Working with an Observer as a coworker or as your boss can come with its benefits and challenges. Observers are independent and often prefer to work on their own, but create functional and interpersonal work environments. Observers are logical and seek to influence others using facts and proof, which may make them come across as uncaring or impersonal at times. However, they value others’ opinions and are typically very engaging in the workplace.

Observers, like many of us, feel pressured when they are rushed. They crave consistency and will return that consistency to their employees and coworkers when given the chance. Observers resist change, but can be brought around to the idea of new changes based on logical reasoning. When they feel like they don’t have a handle on a situation they can worry, but it is rarely about their jobs or reputation. Observers worry about how others will see them, what they are being judged on, and how they are perceived by those they respect the most.

Working with Observers is an exercise in patience and logic. Observers are stretched by social interactions and must remember that a lot can be learned when they put themselves in relevant social situations.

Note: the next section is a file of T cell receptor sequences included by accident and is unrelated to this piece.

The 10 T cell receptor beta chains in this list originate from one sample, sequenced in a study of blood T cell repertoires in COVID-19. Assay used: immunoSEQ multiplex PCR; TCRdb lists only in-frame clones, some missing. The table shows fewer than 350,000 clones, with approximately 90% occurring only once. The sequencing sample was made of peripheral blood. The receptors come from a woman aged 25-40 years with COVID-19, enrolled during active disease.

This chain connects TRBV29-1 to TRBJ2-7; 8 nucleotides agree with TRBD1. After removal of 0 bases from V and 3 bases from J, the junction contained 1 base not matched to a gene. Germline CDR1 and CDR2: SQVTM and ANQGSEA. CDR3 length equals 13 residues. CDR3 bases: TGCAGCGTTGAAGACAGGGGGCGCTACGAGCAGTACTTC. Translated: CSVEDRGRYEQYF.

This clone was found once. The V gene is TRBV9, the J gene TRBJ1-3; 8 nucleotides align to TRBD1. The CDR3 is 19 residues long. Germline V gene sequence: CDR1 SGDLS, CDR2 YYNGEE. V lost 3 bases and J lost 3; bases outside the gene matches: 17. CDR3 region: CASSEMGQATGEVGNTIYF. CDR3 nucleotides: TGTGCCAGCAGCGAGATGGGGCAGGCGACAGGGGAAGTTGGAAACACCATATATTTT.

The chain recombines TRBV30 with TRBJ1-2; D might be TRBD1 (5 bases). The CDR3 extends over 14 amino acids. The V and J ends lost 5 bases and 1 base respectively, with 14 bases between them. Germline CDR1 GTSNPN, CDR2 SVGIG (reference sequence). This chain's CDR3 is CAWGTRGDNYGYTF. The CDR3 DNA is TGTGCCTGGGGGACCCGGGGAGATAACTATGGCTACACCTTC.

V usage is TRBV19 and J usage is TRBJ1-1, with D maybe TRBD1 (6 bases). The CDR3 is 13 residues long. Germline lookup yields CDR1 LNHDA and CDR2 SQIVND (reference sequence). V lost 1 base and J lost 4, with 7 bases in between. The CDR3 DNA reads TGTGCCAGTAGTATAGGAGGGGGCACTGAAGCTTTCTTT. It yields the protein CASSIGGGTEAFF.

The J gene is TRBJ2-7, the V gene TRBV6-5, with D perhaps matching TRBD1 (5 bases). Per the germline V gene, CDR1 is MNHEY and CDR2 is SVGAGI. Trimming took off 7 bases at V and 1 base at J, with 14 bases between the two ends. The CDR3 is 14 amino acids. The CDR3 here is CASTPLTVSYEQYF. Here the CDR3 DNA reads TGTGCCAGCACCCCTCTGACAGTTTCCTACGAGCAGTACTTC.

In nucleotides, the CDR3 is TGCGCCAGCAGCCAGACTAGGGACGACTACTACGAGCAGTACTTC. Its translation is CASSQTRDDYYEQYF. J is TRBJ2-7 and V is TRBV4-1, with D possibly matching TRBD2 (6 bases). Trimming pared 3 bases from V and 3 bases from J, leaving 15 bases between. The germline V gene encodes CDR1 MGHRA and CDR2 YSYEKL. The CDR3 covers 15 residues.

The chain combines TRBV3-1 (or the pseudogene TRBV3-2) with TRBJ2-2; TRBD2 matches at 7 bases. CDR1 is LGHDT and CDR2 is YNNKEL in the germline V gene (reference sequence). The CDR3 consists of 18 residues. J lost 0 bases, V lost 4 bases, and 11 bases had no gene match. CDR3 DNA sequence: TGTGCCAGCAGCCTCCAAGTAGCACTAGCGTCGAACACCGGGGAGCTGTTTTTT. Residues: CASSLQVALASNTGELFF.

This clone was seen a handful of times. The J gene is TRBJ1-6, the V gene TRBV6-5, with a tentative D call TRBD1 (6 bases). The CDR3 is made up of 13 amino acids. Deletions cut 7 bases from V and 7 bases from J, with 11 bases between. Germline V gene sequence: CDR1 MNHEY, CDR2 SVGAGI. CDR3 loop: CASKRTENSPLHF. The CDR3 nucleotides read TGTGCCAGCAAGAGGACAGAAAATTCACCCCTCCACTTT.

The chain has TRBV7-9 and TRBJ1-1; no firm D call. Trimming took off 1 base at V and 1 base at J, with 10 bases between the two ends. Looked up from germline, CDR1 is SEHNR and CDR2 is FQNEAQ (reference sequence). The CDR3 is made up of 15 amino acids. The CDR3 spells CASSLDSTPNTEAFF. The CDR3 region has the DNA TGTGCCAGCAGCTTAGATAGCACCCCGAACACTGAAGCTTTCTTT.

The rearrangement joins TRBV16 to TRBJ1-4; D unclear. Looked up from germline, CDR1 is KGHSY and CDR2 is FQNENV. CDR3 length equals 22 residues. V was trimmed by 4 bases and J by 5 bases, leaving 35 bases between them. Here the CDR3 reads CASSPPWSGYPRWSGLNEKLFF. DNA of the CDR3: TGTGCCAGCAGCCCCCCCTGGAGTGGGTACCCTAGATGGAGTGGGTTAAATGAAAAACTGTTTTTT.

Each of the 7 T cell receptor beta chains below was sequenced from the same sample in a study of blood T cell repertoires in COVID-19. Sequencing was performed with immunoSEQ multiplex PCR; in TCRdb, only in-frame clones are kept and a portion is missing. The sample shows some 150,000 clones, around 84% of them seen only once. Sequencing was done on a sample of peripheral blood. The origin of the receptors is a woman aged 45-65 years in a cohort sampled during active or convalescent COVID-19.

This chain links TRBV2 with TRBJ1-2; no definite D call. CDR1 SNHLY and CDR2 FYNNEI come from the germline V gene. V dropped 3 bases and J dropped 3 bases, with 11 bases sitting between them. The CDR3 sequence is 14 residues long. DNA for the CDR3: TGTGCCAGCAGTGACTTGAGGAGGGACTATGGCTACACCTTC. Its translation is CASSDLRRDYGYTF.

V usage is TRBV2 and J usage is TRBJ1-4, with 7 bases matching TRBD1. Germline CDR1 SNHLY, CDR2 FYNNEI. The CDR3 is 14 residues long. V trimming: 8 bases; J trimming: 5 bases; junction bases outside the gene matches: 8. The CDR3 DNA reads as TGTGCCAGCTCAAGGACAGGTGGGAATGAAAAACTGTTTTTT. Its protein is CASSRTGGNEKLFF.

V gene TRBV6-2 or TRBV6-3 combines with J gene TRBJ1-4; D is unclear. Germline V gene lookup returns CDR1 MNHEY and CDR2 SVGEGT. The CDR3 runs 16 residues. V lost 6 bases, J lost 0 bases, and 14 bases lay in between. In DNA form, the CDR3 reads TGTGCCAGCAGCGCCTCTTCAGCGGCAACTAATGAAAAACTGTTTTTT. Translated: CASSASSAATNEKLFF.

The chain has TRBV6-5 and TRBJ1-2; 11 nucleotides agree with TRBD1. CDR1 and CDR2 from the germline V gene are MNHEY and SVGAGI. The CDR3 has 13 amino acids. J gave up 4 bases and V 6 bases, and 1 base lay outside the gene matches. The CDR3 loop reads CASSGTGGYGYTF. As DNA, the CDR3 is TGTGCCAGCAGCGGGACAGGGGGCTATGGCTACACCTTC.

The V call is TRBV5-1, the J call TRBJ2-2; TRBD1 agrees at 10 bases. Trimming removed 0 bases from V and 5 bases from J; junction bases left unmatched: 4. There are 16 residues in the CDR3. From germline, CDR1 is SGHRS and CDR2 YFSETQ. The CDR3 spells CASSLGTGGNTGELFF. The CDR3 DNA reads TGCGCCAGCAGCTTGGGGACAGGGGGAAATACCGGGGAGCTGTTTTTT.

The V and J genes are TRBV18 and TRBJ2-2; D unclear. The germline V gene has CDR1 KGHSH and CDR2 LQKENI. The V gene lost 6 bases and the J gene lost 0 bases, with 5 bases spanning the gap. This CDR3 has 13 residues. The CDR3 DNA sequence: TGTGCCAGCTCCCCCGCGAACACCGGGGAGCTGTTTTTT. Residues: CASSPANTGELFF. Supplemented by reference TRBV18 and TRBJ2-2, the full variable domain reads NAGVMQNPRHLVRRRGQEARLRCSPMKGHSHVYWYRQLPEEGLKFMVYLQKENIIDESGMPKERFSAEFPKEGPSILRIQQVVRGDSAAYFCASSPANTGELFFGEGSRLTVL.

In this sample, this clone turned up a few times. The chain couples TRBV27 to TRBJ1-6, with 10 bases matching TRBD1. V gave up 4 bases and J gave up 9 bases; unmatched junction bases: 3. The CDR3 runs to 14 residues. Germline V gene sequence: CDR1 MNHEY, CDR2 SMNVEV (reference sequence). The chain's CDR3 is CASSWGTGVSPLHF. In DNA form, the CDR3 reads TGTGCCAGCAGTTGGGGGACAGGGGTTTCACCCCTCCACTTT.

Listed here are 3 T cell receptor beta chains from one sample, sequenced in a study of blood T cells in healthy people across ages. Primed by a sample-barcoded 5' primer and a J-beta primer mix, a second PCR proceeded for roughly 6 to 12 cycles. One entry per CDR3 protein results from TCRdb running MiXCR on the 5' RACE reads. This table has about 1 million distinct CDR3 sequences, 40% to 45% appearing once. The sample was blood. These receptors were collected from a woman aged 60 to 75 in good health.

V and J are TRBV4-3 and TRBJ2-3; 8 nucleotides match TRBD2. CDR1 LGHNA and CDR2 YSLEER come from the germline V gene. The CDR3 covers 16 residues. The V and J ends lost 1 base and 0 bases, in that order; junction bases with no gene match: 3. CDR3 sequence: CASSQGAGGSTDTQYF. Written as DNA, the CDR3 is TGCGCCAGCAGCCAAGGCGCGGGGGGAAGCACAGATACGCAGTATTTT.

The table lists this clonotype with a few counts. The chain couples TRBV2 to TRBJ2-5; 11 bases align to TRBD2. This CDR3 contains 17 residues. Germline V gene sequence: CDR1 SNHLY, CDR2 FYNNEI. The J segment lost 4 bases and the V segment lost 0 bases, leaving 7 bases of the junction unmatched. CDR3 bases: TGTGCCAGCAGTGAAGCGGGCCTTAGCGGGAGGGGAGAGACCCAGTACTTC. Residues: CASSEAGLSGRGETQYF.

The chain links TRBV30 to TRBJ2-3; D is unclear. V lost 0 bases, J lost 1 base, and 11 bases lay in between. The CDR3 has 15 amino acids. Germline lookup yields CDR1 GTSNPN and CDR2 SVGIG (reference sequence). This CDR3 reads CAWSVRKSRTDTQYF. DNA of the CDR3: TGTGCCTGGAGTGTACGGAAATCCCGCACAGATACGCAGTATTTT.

If you would like further help in identifying yourself or someone you know who may be an observer, schedule me, Scott Schwefel, as your keynote speaker. I will come to your group and address the differences in personalities in a truthful, fun, and easy-to-understand way. Follow me on Facebook, LinkedIn, and Twitter to share my blogs with the color energies you work with!

Supporting Your Team: Moderating Consistency and Change


Think of your ideal boss- what characteristics do they have? Are they kind? Do they offer support in and outside of work? Do they push you and their other employees to do their best work? What characteristics of a leader do they possess? On the other hand, what are some characteristics of the worst boss you’ve ever had?